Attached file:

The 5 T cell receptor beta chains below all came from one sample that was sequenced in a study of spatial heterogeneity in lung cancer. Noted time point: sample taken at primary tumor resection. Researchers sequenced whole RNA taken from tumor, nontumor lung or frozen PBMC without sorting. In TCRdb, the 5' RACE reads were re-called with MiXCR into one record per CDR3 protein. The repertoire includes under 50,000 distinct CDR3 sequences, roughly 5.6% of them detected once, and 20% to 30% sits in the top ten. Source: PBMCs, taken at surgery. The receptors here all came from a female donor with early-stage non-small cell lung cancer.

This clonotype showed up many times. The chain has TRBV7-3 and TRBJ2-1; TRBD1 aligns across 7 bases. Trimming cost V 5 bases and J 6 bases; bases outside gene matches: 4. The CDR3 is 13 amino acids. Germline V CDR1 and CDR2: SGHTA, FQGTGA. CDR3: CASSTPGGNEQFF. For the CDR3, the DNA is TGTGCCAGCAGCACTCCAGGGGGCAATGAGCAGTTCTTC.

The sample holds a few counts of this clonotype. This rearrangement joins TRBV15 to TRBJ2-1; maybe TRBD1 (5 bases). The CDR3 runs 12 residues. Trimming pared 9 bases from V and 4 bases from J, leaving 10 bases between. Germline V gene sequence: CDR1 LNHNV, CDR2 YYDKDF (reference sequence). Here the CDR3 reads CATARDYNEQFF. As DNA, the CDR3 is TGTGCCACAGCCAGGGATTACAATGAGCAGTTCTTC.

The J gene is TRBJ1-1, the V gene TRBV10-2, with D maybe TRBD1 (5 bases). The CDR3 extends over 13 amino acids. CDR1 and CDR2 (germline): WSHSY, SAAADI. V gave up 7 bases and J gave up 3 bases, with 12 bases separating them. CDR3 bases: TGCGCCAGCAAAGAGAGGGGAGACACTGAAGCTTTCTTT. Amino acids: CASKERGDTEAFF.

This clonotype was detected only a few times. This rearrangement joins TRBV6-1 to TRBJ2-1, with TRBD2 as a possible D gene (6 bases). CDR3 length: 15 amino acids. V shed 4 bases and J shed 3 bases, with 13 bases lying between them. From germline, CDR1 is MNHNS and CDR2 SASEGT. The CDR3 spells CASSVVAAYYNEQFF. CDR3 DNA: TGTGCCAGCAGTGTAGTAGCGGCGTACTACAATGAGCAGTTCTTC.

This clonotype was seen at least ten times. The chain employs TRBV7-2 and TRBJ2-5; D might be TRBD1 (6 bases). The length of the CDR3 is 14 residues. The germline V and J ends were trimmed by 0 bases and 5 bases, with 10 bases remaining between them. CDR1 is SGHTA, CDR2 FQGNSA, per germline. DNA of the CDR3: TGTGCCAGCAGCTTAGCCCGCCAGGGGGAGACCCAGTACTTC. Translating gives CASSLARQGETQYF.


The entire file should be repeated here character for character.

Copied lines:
The 5 T cell receptor beta chains below all came from one sample that was sequenced in a study of spatial heterogeneity in lung cancer. Noted time point: sample taken at primary tumor resection. Researchers sequenced whole RNA taken from tumor, nontumor lung or frozen PBMC without sorting. In TCRdb, the 5' RACE reads were re-called with MiXCR into one record per CDR3 protein. The repertoire includes under 50,000 distinct CDR3 sequences, roughly 5.6% of them detected once, and 20% to 30% sits in the top ten. Source: PBMCs, taken at surgery. The receptors here all came from a female donor with early-stage non-small cell lung cancer.

This clonotype showed up many times. The chain has TRBV7-3 and TRBJ2-1; TRBD1 aligns across 7 bases. Trimming cost V 5 bases and J 6 bases; bases outside gene matches: 4. The CDR3 is 13 amino acids. Germline V CDR1 and CDR2: SGHTA, FQGTGA. CDR3: CASSTPGGNEQFF. For the CDR3, the DNA is TGTGCCAGCAGCACTCCAGGGGGCAATGAGCAGTTCTTC.

The sample holds a few counts of this clonotype. This rearrangement joins TRBV15 to TRBJ2-1; maybe TRBD1 (5 bases). The CDR3 runs 12 residues. Trimming pared 9 bases from V and 4 bases from J, leaving 10 bases between. Germline V gene sequence: CDR1 LNHNV, CDR2 YYDKDF (reference sequence). Here the CDR3 reads CATARDYNEQFF. As DNA, the CDR3 is TGTGCCACAGCCAGGGATTACAATGAGCAGTTCTTC.

The J gene is TRBJ1-1, the V gene TRBV10-2, with D maybe TRBD1 (5 bases). The CDR3 extends over 13 amino acids. CDR1 and CDR2 (germline): WSHSY, SAAADI. V gave up 7 bases and J gave up 3 bases, with 12 bases separating them. CDR3 bases: TGCGCCAGCAAAGAGAGGGGAGACACTGAAGCTTTCTTT. Amino acids: CASKERGDTEAFF.

This clonotype was detected only a few times. This rearrangement joins TRBV6-1 to TRBJ2-1, with TRBD2 as a possible D gene (6 bases). CDR3 length: 15 amino acids. V shed 4 bases and J shed 3 bases, with 13 bases lying between them. From germline, CDR1 is MNHNS and CDR2 SASEGT. The CDR3 spells CASSVVAAYYNEQFF. CDR3 DNA: TGTGCCAGCAGTGTAGTAGCGGCGTACTACAATGAGCAGTTCTTC.

This clonotype was seen at least ten times. The chain employs TRBV7-2 and TRBJ2-5; D might be TRBD1 (6 bases). The length of the CDR3 is 14 residues. The germline V and J ends were trimmed by 0 bases and 5 bases, with 10 bases remaining between them. CDR1 is SGHTA, CDR2 FQGNSA, per germline. DNA of the CDR3: TGTGCCAGCAGCTTAGCCCGCCAGGGGGAGACCCAGTACTTC. Translating gives CASSLARQGETQYF.